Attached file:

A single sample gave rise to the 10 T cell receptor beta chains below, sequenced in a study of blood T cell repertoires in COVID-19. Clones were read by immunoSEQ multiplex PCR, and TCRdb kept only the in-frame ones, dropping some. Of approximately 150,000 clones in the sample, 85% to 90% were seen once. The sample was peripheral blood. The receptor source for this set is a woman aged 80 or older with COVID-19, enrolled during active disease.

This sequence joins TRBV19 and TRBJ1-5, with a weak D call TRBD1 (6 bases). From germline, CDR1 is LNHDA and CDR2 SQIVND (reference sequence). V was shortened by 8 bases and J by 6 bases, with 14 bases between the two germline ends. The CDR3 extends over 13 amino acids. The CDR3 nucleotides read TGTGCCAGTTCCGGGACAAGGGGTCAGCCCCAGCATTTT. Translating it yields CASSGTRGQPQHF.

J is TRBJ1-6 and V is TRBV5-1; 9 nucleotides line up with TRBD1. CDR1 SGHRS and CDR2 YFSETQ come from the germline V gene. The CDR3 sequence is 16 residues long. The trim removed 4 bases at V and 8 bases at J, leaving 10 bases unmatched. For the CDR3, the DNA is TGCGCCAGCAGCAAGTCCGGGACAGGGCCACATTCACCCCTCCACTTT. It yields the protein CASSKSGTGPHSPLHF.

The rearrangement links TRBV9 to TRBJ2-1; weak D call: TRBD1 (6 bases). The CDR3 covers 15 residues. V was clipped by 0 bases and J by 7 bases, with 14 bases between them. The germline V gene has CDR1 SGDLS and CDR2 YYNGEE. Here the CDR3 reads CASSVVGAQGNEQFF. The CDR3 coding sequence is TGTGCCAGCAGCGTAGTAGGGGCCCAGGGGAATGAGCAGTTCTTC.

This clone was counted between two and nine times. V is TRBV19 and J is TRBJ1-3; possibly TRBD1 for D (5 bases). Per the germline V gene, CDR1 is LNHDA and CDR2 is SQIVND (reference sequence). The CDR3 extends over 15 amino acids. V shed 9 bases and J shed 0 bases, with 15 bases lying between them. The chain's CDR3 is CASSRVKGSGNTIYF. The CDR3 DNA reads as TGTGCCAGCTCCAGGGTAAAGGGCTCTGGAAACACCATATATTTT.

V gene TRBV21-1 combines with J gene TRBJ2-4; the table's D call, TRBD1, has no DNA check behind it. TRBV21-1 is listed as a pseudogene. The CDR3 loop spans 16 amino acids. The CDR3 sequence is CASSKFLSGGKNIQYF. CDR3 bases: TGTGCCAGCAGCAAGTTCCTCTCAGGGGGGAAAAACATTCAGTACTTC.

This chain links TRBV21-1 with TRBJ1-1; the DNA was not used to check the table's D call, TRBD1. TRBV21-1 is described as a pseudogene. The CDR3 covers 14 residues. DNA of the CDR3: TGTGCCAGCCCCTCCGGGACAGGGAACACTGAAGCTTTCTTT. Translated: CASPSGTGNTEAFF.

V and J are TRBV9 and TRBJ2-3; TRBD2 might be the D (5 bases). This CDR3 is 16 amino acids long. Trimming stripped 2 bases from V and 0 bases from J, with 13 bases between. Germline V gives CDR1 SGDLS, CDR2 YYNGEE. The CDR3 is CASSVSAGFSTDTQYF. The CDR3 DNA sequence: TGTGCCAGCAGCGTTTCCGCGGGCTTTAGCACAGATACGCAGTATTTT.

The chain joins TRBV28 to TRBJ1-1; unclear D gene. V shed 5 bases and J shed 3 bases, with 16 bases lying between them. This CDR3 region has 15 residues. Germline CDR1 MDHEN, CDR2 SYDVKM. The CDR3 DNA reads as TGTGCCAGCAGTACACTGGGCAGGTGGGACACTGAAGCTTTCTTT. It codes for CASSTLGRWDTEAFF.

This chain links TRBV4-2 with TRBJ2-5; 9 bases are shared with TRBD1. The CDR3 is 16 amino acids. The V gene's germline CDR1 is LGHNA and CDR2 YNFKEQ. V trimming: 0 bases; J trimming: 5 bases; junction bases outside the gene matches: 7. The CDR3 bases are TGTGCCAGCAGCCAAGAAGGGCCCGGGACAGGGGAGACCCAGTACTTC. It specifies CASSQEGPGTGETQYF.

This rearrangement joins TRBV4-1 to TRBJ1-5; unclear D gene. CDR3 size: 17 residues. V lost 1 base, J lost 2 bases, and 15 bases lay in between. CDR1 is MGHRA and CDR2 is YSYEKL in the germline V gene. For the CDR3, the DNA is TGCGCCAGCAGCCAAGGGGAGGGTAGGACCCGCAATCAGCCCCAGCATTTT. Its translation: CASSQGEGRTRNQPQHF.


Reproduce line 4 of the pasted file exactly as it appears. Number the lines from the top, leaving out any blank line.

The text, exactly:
The rearrangement links TRBV9 to TRBJ2-1; weak D call: TRBD1 (6 bases). The CDR3 covers 15 residues. V was clipped by 0 bases and J by 7 bases, with 14 bases between them. The germline V gene has CDR1 SGDLS and CDR2 YYNGEE. Here the CDR3 reads CASSVVGAQGNEQFF. The CDR3 coding sequence is TGTGCCAGCAGCGTAGTAGGGGCCCAGGGGAATGAGCAGTTCTTC.